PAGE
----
During this lockdown, have you seen this tweet copied and pasted onto your timeline from a variety of pseudo-life coaches? https://twitter.com/TheJeremyHaynes/status/1245767684484202496 How has it made you feel? Annoyed? Frustrated? Guilty? Like you're not doing enough? A failure? Me too. At the time I'm writing this the UK is now going into our sixth week of … Continue reading The Anxiety of Being Productive
“Connell wished he knew how other people conducted their private lives, so that he could copy from example.” Like most people, I'm absolutely engrossed and obsessed with Sally Rooney's Normal People. Yes, I saw the TV show first before the book, which I am currently reading. However, I came across this line early in the … Continue reading Emulating Others’ Lives
I recently read Seconds To Snap by Scottish author, Tina McGuff, and it elicited so many strong emotions with every word that I realised this was one of the best books to read to understand the shame, and guilt concerning eating disorders. Seconds To Snap takes you through the dark details of an eating disorder so often missed in popular culture, and is an important lesson in eating disorder awareness.
A quick disclaimer: this is perhaps a more emotional and quick post; a rant, if you will. This post will feature triggering language centred around exercise, calories, 'offsetting' your calories with exercise, and pro-eating disorder information. I wanted to get my feelings and thoughts out there, because this has really angered me. Have you opened … Continue reading Timing Your Calories
It's been over a week since the UK's Prime Minister Boris Johnson announced a nationwide lockdown for 3 weeks to combat the coronavirus. The lockdown rules dictate that you cannot leave your house unless it's for medical need, exercise, caring for a vulnerable person, and food shopping (but as infrequently as possible.) In other words, … Continue reading Just Five More Sets: The UK Lockdown and Eating Disorder-Related Exercise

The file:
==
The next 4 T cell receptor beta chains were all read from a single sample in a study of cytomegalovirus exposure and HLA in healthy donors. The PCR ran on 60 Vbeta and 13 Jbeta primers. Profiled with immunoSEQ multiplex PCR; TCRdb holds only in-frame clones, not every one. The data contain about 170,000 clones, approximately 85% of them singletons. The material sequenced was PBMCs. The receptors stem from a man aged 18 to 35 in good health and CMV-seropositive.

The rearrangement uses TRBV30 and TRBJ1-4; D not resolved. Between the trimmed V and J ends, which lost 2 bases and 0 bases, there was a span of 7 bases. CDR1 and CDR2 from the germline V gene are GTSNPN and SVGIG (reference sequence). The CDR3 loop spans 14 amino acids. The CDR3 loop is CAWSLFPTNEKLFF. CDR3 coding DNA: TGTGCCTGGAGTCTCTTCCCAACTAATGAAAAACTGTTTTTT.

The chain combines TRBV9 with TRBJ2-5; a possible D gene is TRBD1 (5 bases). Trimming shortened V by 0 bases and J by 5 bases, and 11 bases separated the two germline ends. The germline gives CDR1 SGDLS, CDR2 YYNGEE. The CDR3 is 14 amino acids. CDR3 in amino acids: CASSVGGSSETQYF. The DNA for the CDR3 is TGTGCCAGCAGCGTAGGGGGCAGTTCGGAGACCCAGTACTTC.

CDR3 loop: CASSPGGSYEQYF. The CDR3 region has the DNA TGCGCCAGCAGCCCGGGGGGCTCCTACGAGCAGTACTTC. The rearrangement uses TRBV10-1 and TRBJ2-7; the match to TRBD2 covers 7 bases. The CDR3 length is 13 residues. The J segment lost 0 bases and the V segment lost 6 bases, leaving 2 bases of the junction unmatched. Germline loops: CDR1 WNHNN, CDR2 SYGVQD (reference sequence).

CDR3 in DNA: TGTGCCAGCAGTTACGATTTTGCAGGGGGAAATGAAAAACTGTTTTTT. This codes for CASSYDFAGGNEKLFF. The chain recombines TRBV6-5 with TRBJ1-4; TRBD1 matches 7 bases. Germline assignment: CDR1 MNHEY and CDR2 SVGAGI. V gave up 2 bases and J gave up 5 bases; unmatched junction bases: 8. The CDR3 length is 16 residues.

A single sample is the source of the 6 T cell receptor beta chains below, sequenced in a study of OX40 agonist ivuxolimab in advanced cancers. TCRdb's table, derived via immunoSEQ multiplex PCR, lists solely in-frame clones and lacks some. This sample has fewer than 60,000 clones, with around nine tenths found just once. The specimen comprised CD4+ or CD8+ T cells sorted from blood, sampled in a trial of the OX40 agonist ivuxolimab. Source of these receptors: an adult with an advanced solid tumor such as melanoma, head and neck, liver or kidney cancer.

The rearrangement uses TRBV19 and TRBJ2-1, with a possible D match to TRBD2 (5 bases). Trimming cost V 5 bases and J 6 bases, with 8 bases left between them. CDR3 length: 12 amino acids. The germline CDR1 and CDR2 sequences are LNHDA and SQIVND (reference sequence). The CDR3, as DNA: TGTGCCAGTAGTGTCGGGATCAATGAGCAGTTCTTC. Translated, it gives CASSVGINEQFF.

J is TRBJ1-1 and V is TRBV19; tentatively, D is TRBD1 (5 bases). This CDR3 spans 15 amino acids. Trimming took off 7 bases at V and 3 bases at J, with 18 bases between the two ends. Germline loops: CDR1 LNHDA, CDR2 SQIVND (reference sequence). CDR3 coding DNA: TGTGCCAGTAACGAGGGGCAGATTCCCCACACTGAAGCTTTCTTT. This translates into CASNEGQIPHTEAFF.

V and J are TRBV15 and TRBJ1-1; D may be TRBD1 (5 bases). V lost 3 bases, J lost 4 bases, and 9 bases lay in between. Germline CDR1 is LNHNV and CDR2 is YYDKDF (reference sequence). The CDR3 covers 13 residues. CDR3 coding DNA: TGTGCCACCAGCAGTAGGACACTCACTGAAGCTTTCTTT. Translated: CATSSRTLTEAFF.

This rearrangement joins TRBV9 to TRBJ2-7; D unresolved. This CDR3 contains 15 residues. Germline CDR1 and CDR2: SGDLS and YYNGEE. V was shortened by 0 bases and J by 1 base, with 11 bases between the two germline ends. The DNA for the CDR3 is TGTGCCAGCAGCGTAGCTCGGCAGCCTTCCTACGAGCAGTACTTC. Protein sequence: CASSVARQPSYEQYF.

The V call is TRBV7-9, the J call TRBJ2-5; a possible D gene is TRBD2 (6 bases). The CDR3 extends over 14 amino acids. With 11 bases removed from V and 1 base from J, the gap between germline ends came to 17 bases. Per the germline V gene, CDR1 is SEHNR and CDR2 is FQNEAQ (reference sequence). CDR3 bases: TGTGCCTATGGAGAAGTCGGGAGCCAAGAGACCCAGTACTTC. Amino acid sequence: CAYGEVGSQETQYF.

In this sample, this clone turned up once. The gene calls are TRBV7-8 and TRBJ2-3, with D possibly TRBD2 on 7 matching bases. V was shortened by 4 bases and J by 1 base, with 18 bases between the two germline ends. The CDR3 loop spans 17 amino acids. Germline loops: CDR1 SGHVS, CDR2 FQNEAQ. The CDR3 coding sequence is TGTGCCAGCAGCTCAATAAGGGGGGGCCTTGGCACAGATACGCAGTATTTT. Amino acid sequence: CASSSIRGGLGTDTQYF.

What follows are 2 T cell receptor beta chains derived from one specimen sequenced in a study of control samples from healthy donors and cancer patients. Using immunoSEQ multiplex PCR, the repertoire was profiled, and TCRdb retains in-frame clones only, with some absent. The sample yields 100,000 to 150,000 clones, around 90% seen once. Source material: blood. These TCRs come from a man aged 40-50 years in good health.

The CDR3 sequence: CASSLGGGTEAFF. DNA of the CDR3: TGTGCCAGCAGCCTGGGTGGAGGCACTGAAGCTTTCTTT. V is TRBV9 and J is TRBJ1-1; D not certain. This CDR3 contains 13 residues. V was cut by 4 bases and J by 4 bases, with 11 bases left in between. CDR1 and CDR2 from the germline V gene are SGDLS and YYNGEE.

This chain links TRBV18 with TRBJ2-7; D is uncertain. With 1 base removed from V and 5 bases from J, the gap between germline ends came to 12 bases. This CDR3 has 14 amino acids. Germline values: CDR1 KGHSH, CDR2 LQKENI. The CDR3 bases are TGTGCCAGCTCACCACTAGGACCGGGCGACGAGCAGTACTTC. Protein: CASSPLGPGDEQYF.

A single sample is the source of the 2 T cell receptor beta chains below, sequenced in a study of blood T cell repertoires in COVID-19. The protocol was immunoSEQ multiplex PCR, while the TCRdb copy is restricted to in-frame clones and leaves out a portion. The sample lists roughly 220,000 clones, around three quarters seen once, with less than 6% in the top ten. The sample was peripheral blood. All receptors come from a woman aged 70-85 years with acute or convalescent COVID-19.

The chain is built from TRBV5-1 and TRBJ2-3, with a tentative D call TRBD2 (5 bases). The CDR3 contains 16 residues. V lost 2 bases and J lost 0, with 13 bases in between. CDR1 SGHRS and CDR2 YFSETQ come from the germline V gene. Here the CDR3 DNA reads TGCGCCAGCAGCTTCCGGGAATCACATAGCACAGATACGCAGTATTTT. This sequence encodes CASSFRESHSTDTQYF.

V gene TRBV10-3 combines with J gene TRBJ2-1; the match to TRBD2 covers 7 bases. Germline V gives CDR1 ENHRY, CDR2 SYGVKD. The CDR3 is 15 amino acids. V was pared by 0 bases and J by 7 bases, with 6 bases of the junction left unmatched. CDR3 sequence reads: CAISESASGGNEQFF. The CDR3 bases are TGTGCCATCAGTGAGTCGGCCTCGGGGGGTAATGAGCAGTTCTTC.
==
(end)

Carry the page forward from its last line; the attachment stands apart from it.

Walking up a flight of beige stairs, my heart beat in triple time with every step, I could feel nausea settling deep into my stomach. I can turn back now and just pretend like I never contacted them, I thought as I stepped closer and closer to the waiting room. I wanted so badly to turn around and go back to the library, hide behind my university work, and push down the anxiety and depression. But, before I knew it, I was knocking on the door of the receptionist, and announcing myself: "Hi, I'm Adrienne. I've got an appointment at 2pm." This is my experience of counselling at university.
An eating disorder is a powerful thing. It can ruin many years of your life. It can take away your joy to eat. It can damage your body nearly beyond repair. It can leave lasting physical problems. It embeds itself in your mind like a parasite. It is consuming. It is enduring. And, it can rob you entirely of your identity.
When I was 20, I dialled a number I never thought I would. And it changed my life before I could end it #Samaritans
"You know, I'm still standing, better than I ever did," were song lyrics sang in the 1983 Elton John hit I'm Still Standing. In my first blog post for There's Methods in Mental Health, I speak about dealing with the factor of self-hatred remaining in your life well after you have recovered.